Economics at your fingertips  

Gender, Source Country Characteristics, and Labor Market Assimilation among Immigrants

Francine Blau (), Lawrence Kahn and Kerry Papps ()

The Review of Economics and Statistics, 2011, vol. 93, issue 1, 43-58

Abstract: Using 1980-–2000 Census data to study the impact of source country characteristics on married adult immigrants' labor supply assimilation profiles, we find that immigrant women from countries with high female labor supply persistently work more than those from low-female-supply countries. While both groups of women work less than comparable natives on arrival, women from high-female-participation countries eventually close the gap with natives entirely, and women from low-female-labor supply countries eliminate most of it. Men's labor supply is unaffected by source country female participation, suggesting that the findings on women reflect notions of gender roles. © 2011 The President and Fellows of Harvard College and the Massachusetts Institute of Technology.

Date: 2011
References: Add references at CitEc
Citations: View citations in EconPapers (69) Track citations by RSS feed

Downloads: (external link) link to full text (application/pdf)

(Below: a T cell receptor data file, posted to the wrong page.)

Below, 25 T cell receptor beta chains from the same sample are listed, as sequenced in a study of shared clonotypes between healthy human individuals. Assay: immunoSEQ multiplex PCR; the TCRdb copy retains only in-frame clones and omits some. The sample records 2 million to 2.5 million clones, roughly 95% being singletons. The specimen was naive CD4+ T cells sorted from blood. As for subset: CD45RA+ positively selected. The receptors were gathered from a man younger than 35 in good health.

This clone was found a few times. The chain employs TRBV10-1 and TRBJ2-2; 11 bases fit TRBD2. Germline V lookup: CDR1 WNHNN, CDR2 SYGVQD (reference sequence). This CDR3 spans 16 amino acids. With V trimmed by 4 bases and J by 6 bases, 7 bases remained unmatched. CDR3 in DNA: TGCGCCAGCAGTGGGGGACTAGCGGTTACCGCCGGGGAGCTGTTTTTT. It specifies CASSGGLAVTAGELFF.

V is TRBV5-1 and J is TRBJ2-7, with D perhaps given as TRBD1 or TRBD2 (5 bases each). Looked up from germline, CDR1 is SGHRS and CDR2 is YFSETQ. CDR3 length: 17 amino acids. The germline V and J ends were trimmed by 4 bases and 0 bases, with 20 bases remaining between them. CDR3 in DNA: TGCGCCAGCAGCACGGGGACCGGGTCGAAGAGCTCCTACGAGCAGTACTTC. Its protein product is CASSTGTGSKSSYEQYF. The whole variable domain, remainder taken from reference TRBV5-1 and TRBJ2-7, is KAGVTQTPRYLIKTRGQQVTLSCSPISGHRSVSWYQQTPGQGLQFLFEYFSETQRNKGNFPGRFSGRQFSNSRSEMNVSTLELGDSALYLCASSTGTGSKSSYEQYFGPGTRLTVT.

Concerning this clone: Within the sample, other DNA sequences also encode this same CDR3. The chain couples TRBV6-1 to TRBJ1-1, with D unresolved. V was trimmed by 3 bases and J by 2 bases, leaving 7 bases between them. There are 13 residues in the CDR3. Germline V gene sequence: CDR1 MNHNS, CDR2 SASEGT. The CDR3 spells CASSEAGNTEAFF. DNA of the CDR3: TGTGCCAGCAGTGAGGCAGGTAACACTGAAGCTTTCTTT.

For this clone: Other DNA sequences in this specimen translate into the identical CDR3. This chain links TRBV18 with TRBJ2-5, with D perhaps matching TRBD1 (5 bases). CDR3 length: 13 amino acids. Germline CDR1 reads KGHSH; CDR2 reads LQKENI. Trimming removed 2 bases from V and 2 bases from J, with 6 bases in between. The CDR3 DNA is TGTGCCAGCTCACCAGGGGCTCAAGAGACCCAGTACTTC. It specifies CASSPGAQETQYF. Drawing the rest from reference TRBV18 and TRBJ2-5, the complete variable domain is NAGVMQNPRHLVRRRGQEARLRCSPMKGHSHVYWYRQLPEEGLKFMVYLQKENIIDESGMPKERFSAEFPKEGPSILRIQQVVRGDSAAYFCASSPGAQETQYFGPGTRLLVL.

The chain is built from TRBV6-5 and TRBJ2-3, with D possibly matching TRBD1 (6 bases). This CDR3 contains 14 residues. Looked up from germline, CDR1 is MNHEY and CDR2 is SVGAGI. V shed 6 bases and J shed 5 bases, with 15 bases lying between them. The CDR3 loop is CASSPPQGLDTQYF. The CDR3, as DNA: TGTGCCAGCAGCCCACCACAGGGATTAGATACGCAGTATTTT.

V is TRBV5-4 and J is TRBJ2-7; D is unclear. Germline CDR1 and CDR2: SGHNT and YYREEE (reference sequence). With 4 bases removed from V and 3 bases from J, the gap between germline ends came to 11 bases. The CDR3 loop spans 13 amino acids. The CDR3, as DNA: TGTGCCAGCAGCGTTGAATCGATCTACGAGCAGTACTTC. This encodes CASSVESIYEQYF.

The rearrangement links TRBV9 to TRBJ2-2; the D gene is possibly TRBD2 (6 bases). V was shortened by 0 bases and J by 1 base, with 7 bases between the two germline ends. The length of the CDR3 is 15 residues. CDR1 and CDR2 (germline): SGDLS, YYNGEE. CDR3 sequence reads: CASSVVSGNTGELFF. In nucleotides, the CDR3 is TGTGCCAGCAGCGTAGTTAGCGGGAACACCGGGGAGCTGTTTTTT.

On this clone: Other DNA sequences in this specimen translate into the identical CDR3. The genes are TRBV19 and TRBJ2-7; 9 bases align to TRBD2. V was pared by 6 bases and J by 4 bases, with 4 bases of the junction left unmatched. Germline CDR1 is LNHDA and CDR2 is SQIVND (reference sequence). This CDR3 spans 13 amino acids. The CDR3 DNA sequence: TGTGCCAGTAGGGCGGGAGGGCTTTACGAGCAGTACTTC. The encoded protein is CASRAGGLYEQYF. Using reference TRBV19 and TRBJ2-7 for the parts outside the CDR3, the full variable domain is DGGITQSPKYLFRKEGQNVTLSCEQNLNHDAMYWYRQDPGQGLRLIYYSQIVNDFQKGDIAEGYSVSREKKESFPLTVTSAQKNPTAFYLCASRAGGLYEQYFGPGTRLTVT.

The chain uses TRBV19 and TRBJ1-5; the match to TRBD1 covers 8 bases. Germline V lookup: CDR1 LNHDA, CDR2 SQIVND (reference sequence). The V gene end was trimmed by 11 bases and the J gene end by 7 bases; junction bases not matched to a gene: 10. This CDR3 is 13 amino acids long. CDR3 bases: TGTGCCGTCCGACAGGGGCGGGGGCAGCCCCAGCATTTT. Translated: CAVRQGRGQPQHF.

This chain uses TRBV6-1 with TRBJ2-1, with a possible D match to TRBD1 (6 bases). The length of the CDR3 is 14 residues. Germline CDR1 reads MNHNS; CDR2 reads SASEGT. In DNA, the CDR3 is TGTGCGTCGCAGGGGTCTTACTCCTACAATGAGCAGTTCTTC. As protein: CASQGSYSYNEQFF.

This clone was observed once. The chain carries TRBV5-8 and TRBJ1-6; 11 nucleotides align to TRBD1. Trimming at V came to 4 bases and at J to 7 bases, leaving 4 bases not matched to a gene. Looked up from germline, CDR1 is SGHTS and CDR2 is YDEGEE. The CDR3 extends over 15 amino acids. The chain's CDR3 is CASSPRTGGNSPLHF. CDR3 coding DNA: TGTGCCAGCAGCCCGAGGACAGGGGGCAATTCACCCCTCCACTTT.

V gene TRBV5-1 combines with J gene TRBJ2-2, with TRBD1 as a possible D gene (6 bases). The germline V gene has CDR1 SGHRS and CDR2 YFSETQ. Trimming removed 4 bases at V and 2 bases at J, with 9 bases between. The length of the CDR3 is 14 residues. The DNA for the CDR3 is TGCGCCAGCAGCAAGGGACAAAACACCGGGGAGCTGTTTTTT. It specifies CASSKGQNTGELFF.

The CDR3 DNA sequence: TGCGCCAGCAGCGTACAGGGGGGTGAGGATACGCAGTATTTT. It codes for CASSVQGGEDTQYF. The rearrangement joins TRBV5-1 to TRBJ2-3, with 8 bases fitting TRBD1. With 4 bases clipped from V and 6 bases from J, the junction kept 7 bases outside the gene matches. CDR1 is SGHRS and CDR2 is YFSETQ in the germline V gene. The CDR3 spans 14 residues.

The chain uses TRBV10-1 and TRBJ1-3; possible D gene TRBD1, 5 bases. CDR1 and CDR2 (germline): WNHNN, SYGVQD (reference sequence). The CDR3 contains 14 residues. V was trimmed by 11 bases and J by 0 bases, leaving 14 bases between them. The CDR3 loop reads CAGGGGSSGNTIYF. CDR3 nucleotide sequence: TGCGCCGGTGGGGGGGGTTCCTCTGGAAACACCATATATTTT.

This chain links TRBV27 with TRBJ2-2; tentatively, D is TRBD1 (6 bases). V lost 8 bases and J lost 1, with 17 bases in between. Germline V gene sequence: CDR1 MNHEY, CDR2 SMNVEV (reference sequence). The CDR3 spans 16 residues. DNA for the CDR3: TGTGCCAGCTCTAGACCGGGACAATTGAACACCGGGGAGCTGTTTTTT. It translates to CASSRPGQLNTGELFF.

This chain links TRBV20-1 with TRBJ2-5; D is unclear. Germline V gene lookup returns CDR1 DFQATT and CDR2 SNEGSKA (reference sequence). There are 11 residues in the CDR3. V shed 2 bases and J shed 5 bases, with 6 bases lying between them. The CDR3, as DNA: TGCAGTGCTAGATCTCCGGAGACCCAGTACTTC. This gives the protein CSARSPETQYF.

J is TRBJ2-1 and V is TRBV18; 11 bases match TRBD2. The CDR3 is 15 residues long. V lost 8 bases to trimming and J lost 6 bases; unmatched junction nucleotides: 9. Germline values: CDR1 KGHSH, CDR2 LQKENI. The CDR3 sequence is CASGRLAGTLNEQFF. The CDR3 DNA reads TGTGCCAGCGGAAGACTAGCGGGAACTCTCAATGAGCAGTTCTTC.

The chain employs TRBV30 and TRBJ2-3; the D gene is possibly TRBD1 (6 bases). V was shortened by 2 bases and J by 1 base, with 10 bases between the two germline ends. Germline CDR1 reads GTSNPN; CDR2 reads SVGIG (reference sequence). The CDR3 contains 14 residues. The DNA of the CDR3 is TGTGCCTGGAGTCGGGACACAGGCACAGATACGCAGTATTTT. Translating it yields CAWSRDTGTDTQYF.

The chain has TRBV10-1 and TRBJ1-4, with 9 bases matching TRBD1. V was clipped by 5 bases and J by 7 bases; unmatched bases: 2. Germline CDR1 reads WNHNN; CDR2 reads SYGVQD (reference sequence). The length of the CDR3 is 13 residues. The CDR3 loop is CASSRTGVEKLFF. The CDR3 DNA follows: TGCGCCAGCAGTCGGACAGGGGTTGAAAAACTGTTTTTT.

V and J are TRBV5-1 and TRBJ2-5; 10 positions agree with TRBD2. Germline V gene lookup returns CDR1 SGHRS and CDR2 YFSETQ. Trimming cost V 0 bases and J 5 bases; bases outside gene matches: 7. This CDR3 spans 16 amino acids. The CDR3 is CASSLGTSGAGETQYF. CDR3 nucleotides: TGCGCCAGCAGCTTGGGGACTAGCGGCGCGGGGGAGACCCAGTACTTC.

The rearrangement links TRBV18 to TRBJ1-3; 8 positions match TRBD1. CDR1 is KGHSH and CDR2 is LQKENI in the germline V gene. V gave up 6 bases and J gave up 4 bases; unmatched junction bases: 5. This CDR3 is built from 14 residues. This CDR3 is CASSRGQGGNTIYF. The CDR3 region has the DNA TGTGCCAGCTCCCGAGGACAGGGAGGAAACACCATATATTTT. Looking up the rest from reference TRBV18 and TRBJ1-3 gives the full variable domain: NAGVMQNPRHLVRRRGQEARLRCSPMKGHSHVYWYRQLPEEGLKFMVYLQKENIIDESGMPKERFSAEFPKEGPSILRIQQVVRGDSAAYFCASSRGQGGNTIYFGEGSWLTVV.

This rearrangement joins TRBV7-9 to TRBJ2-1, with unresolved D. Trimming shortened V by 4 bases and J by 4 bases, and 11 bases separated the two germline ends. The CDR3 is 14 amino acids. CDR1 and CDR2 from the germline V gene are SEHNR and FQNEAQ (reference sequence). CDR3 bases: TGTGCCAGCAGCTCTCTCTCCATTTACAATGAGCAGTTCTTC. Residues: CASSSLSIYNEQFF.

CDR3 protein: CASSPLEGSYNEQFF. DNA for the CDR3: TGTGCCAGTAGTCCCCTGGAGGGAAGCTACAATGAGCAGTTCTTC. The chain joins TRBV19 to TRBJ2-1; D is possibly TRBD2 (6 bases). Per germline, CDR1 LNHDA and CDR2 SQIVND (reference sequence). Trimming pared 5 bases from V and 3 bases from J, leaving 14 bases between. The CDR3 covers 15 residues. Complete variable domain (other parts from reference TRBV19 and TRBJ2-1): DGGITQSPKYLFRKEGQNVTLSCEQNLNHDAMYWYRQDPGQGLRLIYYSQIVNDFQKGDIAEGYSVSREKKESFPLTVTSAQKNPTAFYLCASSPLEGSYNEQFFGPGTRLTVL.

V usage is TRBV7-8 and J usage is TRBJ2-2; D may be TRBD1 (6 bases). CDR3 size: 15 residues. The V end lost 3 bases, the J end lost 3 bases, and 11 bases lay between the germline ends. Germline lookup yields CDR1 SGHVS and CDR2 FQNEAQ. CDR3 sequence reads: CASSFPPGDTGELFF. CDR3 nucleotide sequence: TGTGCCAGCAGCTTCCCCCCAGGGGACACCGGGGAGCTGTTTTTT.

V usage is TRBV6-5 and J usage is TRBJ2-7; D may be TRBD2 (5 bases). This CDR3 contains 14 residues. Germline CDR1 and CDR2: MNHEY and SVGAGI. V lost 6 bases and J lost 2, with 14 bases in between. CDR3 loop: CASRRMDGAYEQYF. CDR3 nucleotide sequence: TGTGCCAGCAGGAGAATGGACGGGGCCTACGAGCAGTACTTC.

Access to full text is restricted to subscribers.

Related works:
This item may be available elsewhere in EconPapers: Search for items with the same title.

Export reference: BibTeX RIS (EndNote, ProCite, RefMan) HTML/Text

Persistent link:

Ordering information: This journal article can be ordered from
https://mitpressjour ... rnal/?issn=0034-6535

Access Statistics for this article

The Review of Economics and Statistics is currently edited by Amitabh Chandra, Olivier Coibion, Bryan S. Graham, Shachar Kariv, Amit K. Khandelwal, Asim Ijaz Khwaja, Brigitte C. Madrian and Rohini Pande

More articles in The Review of Economics and Statistics from MIT Press
Bibliographic data for series maintained by Ann Olson ().

Page updated 2020-09-16
Handle: RePEc:tpr:restat:v:93:y:2011:i:1:p:43-58